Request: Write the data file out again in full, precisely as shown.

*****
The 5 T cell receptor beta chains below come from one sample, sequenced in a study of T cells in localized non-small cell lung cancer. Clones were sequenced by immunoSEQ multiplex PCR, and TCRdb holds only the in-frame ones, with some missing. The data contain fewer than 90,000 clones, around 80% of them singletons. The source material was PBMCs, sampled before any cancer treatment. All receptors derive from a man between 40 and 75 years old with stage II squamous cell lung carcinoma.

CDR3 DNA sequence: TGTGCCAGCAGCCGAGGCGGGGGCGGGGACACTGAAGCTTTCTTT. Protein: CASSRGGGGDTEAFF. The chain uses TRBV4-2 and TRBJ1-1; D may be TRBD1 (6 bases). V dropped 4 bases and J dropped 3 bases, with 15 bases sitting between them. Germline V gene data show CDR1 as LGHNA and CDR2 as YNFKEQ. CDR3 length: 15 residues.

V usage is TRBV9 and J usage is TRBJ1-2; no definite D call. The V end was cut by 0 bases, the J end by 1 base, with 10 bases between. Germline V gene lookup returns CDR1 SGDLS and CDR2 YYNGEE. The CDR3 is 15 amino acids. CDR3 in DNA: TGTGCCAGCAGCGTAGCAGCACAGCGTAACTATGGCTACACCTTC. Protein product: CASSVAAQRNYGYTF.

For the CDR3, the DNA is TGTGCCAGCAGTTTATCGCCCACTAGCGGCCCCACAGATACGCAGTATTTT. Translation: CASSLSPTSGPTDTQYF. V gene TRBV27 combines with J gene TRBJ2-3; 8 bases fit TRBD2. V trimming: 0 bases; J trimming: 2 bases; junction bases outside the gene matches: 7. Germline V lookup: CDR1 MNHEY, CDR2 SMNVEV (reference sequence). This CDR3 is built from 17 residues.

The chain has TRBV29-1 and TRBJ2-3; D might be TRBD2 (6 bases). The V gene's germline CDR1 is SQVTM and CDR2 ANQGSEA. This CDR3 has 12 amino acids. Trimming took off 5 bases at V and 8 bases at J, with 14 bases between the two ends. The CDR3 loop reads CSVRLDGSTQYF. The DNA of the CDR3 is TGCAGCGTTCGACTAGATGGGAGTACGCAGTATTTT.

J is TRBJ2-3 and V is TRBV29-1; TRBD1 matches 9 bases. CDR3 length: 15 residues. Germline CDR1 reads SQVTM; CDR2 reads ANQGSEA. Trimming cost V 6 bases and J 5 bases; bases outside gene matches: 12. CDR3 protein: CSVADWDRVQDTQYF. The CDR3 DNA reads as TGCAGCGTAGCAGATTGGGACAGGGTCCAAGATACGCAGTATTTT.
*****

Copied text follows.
The 5 T cell receptor beta chains below come from one sample, sequenced in a study of T cells in localized non-small cell lung cancer. Clones were sequenced by immunoSEQ multiplex PCR, and TCRdb holds only the in-frame ones, with some missing. The data contain fewer than 90,000 clones, around 80% of them singletons. The source material was PBMCs, sampled before any cancer treatment. All receptors derive from a man between 40 and 75 years old with stage II squamous cell lung carcinoma.

CDR3 DNA sequence: TGTGCCAGCAGCCGAGGCGGGGGCGGGGACACTGAAGCTTTCTTT. Protein: CASSRGGGGDTEAFF. The chain uses TRBV4-2 and TRBJ1-1; D may be TRBD1 (6 bases). V dropped 4 bases and J dropped 3 bases, with 15 bases sitting between them. Germline V gene data show CDR1 as LGHNA and CDR2 as YNFKEQ. CDR3 length: 15 residues.

V usage is TRBV9 and J usage is TRBJ1-2; no definite D call. The V end was cut by 0 bases, the J end by 1 base, with 10 bases between. Germline V gene lookup returns CDR1 SGDLS and CDR2 YYNGEE. The CDR3 is 15 amino acids. CDR3 in DNA: TGTGCCAGCAGCGTAGCAGCACAGCGTAACTATGGCTACACCTTC. Protein product: CASSVAAQRNYGYTF.

For the CDR3, the DNA is TGTGCCAGCAGTTTATCGCCCACTAGCGGCCCCACAGATACGCAGTATTTT. Translation: CASSLSPTSGPTDTQYF. V gene TRBV27 combines with J gene TRBJ2-3; 8 bases fit TRBD2. V trimming: 0 bases; J trimming: 2 bases; junction bases outside the gene matches: 7. Germline V lookup: CDR1 MNHEY, CDR2 SMNVEV (reference sequence). This CDR3 is built from 17 residues.

The chain has TRBV29-1 and TRBJ2-3; D might be TRBD2 (6 bases). The V gene's germline CDR1 is SQVTM and CDR2 ANQGSEA. This CDR3 has 12 amino acids. Trimming took off 5 bases at V and 8 bases at J, with 14 bases between the two ends. The CDR3 loop reads CSVRLDGSTQYF. The DNA of the CDR3 is TGCAGCGTTCGACTAGATGGGAGTACGCAGTATTTT.

J is TRBJ2-3 and V is TRBV29-1; TRBD1 matches 9 bases. CDR3 length: 15 residues. Germline CDR1 reads SQVTM; CDR2 reads ANQGSEA. Trimming cost V 6 bases and J 5 bases; bases outside gene matches: 12. CDR3 protein: CSVADWDRVQDTQYF. The CDR3 DNA reads as TGCAGCGTAGCAGATTGGGACAGGGTCCAAGATACGCAGTATTTT.